fter decades of being overlooked by New Yorkers, Brooklyn’s Williamsburg neighborhood spent the early aughts reigning as the city’s emerging capital of hipster cool. Today, this bite of the Big Apple is every bit as glitzy as Manhattan, with a boom of high-rise apartments, high-end boutiques, and a powerhouse restaurant and bar scene. Whether you’re hopping on the L train to spend an afternoon in Billyburg or planning a long weekend, here’s what to do when you go.
When The Hoxton set up shop inside Williamburg’s Rosenwach water tower factory, it marked the British brand’s debut on this side of the Atlantic. While new hotels continue to crop up on busy Wythe Avenue, this one remains one of the best: The views of Manhattan’s skyline are arresting, the design is still eye-catching, and with Laser Wolf, Chef Michael Solomonov’s latest venture, up on the roof, The Hoxton is also a red-hot dining destination.
Guests are encouraged to embrace the outdoors at The William Vale, a high-rise hotel on N 12th St. It’s not just that all rooms have balconies and floor-to-ceiling windows that flood the contemporary-styled spaces with natural light. This flashy boutique also has Brooklyn’s largest (and splashiest) outdoor pool, an elevated promenade called Vale Park, and Westlight, a rooftop alfresco lounge on the 22nd floor.
For spice-lovers familiar with chile-spiked Sichuan cuisine, this restaurant is worth a trek for its superb Chungking fried chicken and poached wontons in chile sauce alone. Milder selections like fried eggplant accordions, pork and okra mini rolls, and Dan Dan noodles are also exquisite.
This snug Scandinavian-inspired wine bar from LCD Soundsystem’s James Murphy counts a Michelin star and James Beard Award among its many accolades. The emphasis here is on natural wines. While you might swing by to discover your soon-to-be-favorite varietal, don’t pass up a sampling of small plates from the kitchen.
Come to Francie for a fancy night out that’s free of pretentiousness—and full of decadent food. The dry-aged whole-roasted duck, elegantly served on beds of purple flowers, is the showstopping signature dish, but everything—from the Roman Army sourdough to the honeynut squash bomboloni—is a worthy order.
Tucked inside the Wythe Hotel, Le Crocodile is Williamsburg’s premier all-day French brasserie. Start by sidling up to the bar, a chic setting for an aperitif—so chic, you might be tempted to hang around for dinner to sample bistro mainstays with a twist, like escargot with parsley and pernod, steak tartare, and “skate frite” au poivre.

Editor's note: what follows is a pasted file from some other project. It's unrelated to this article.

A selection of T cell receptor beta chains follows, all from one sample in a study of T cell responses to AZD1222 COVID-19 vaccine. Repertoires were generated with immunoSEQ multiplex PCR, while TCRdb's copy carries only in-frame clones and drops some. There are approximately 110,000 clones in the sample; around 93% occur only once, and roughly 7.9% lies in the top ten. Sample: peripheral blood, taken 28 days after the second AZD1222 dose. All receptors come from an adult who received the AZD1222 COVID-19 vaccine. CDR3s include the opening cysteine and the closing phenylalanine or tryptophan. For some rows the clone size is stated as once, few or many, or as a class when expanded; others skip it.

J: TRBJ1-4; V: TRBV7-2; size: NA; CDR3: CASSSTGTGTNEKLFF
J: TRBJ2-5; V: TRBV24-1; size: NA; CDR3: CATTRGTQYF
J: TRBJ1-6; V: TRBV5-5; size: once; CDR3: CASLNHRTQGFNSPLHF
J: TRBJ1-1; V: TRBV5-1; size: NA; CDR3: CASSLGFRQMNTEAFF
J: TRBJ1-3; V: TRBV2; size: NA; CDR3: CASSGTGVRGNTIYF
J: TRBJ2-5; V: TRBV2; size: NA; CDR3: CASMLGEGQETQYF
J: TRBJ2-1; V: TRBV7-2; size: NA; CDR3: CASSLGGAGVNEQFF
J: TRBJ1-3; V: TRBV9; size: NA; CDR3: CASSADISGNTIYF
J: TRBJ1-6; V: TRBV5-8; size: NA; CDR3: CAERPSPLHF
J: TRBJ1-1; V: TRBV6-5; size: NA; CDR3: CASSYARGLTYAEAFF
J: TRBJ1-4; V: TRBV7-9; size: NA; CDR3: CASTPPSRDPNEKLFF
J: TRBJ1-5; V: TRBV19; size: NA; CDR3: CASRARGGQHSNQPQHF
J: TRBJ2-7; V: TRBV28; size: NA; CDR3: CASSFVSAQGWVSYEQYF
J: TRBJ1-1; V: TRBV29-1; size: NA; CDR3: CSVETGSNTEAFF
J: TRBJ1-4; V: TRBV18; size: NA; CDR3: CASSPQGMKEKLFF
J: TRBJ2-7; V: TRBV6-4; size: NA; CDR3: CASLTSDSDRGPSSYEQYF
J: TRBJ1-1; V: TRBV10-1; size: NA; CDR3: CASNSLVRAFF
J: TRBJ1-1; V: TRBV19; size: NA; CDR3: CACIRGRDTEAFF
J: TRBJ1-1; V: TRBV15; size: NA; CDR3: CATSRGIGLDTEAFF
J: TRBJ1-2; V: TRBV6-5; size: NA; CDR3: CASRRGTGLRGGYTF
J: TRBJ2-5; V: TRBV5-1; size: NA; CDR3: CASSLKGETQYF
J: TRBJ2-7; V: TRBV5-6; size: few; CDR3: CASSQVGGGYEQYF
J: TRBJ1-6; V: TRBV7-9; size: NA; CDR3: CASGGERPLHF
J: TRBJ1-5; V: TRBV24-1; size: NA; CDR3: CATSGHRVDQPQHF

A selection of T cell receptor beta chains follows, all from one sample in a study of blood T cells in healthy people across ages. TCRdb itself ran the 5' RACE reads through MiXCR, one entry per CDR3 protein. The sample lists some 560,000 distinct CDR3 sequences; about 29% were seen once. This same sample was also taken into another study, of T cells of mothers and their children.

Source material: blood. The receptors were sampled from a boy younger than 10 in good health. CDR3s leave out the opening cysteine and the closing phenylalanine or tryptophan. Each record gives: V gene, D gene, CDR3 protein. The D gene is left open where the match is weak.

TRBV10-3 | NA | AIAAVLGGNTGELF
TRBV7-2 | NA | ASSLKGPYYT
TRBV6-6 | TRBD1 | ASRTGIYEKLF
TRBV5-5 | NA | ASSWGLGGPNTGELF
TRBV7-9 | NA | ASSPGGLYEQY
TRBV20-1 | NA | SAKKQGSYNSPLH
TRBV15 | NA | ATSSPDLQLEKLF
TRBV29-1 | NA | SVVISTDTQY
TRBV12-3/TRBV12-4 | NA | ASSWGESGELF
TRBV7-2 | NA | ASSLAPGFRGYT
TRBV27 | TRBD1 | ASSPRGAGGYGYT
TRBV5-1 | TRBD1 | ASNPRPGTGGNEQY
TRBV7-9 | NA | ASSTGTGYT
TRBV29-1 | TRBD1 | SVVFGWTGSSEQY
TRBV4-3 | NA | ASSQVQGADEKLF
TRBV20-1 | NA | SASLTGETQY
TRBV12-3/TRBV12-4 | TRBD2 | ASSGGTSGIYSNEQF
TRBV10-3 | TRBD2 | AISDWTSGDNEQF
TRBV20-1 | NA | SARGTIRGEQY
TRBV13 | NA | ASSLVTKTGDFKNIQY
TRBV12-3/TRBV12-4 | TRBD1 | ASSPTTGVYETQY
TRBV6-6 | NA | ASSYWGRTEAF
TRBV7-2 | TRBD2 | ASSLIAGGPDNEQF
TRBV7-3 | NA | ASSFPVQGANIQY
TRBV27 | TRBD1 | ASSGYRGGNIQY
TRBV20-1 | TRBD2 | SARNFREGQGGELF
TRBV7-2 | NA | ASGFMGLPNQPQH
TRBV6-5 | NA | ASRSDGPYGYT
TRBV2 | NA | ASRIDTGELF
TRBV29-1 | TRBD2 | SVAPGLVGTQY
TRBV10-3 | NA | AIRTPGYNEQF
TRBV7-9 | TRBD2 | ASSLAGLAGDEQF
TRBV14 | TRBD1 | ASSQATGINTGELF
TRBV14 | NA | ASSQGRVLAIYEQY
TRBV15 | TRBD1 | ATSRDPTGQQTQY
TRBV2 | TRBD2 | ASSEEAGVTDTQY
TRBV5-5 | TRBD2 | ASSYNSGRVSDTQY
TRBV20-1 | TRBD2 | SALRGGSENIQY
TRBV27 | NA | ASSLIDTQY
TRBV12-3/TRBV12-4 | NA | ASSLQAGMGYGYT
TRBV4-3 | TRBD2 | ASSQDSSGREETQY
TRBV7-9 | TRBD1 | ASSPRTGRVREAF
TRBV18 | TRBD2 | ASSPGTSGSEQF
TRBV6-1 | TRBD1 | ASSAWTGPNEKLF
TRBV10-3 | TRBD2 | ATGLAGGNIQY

This groovy, neon-lit bar is run by a coterie of artists who’ve fused Latin and Asian flavors to craft one damn good cocktail menu. Tropical ingredients, like coconut milk and kiwi fruit, feature heavily throughout.
Part karaoke-cockatil bar, part Chinese restaurant, Chino Grande is a bonafide crowd-pleaser for its easygoing ambiance and shareable plates. Go for the lobster au poivre served atop a heap of fries, fried chicken with coconut ranch, and the banana miso custard as a grand finale.
The cozy East Williamsburg lounge does it all without trying too hard, offering boozy slushies with Prosecco, meticulously crafted lowball cocktails with flavored ice cubes, plus a solid selection of beer and wine.
Unlike some of the other hip bars emphasis at Fresh Kills is on adventurous out-of-the-box cocktails. The emphasis here is on adapting and perfecting the classics—a mission achieved with flying colors.
In 2018, the former Domino Sugar Refinery complex just north of the Williamsburg Bridge was overhauled into a public six-acre green space for recreation. Sited on the edge of the East River, Domino Park features vestiges of the site’s industrial past, like the Artifact Walk, an elevated five-block promenade surrounded by remnants of old factory infrastructure.
Stroll Williamsburg’s main retail thoroughfare for the neighborhood’s largest concentration of shops, including vintage clothing store Rugged Road & Co., antique furniture dealer Bedford Gallery Inc., and The Little Brooklyn Market, a mini flea market for fashion accessories.
Sitting inside a converted 1930s soda factory, this subterranean spa unites wellness traditions from around the world, including Russian banyas, Nordic saunas, and Turkish hammams. Opt for a day pass to enjoy the water therapies in the common areas, or sign up for a private treatment, like an hour-long session in a sensory deprivation tank. The street-level restaurant is also a stunner, designed with waxed canvas banquettes and ironwork.